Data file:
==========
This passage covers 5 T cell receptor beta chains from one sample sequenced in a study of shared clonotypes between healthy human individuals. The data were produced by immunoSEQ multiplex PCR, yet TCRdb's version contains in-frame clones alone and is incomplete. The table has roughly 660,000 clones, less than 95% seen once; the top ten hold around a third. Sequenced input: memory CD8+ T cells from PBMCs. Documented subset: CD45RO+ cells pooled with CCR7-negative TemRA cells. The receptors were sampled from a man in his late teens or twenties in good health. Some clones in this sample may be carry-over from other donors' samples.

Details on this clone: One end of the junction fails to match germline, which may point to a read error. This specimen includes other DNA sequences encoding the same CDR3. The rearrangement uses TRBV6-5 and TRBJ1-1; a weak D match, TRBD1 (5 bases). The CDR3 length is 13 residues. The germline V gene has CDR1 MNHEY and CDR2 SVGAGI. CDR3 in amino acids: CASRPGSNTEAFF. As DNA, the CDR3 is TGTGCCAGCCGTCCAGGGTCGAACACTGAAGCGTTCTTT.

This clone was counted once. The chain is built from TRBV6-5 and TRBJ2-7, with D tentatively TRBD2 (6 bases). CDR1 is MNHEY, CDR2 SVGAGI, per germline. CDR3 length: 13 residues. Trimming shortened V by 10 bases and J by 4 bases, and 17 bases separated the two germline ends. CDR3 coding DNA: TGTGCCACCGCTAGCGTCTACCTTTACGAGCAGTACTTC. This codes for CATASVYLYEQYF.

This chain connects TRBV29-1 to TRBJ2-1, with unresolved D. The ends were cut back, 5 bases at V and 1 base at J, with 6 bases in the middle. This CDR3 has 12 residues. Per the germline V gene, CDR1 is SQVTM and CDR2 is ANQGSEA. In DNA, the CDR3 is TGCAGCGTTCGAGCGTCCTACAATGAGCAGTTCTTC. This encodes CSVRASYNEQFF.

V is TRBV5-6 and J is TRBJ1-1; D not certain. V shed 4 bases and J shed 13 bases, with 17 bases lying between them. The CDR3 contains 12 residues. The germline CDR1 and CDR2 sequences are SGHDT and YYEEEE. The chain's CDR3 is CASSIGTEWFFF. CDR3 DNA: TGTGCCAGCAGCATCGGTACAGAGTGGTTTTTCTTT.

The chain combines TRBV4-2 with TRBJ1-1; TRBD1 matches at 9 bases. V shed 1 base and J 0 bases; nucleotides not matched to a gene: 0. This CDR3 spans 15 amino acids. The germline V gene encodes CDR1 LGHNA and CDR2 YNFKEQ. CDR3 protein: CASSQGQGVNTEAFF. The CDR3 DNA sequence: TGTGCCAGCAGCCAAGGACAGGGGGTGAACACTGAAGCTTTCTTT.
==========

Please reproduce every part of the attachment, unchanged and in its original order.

This passage covers 5 T cell receptor beta chains from one sample sequenced in a study of shared clonotypes between healthy human individuals. The data were produced by immunoSEQ multiplex PCR, yet TCRdb's version contains in-frame clones alone and is incomplete. The table has roughly 660,000 clones, less than 95% seen once; the top ten hold around a third. Sequenced input: memory CD8+ T cells from PBMCs. Documented subset: CD45RO+ cells pooled with CCR7-negative TemRA cells. The receptors were sampled from a man in his late teens or twenties in good health. Some clones in this sample may be carry-over from other donors' samples.

Details on this clone: One end of the junction fails to match germline, which may point to a read error. This specimen includes other DNA sequences encoding the same CDR3. The rearrangement uses TRBV6-5 and TRBJ1-1; a weak D match, TRBD1 (5 bases). The CDR3 length is 13 residues. The germline V gene has CDR1 MNHEY and CDR2 SVGAGI. CDR3 in amino acids: CASRPGSNTEAFF. As DNA, the CDR3 is TGTGCCAGCCGTCCAGGGTCGAACACTGAAGCGTTCTTT.

This clone was counted once. The chain is built from TRBV6-5 and TRBJ2-7, with D tentatively TRBD2 (6 bases). CDR1 is MNHEY, CDR2 SVGAGI, per germline. CDR3 length: 13 residues. Trimming shortened V by 10 bases and J by 4 bases, and 17 bases separated the two germline ends. CDR3 coding DNA: TGTGCCACCGCTAGCGTCTACCTTTACGAGCAGTACTTC. This codes for CATASVYLYEQYF.

This chain connects TRBV29-1 to TRBJ2-1, with unresolved D. The ends were cut back, 5 bases at V and 1 base at J, with 6 bases in the middle. This CDR3 has 12 residues. Per the germline V gene, CDR1 is SQVTM and CDR2 is ANQGSEA. In DNA, the CDR3 is TGCAGCGTTCGAGCGTCCTACAATGAGCAGTTCTTC. This encodes CSVRASYNEQFF.

V is TRBV5-6 and J is TRBJ1-1; D not certain. V shed 4 bases and J shed 13 bases, with 17 bases lying between them. The CDR3 contains 12 residues. The germline CDR1 and CDR2 sequences are SGHDT and YYEEEE. The chain's CDR3 is CASSIGTEWFFF. CDR3 DNA: TGTGCCAGCAGCATCGGTACAGAGTGGTTTTTCTTT.

The chain combines TRBV4-2 with TRBJ1-1; TRBD1 matches at 9 bases. V shed 1 base and J 0 bases; nucleotides not matched to a gene: 0. This CDR3 spans 15 amino acids. The germline V gene encodes CDR1 LGHNA and CDR2 YNFKEQ. CDR3 protein: CASSQGQGVNTEAFF. The CDR3 DNA sequence: TGTGCCAGCAGCCAAGGACAGGGGGTGAACACTGAAGCTTTCTTT.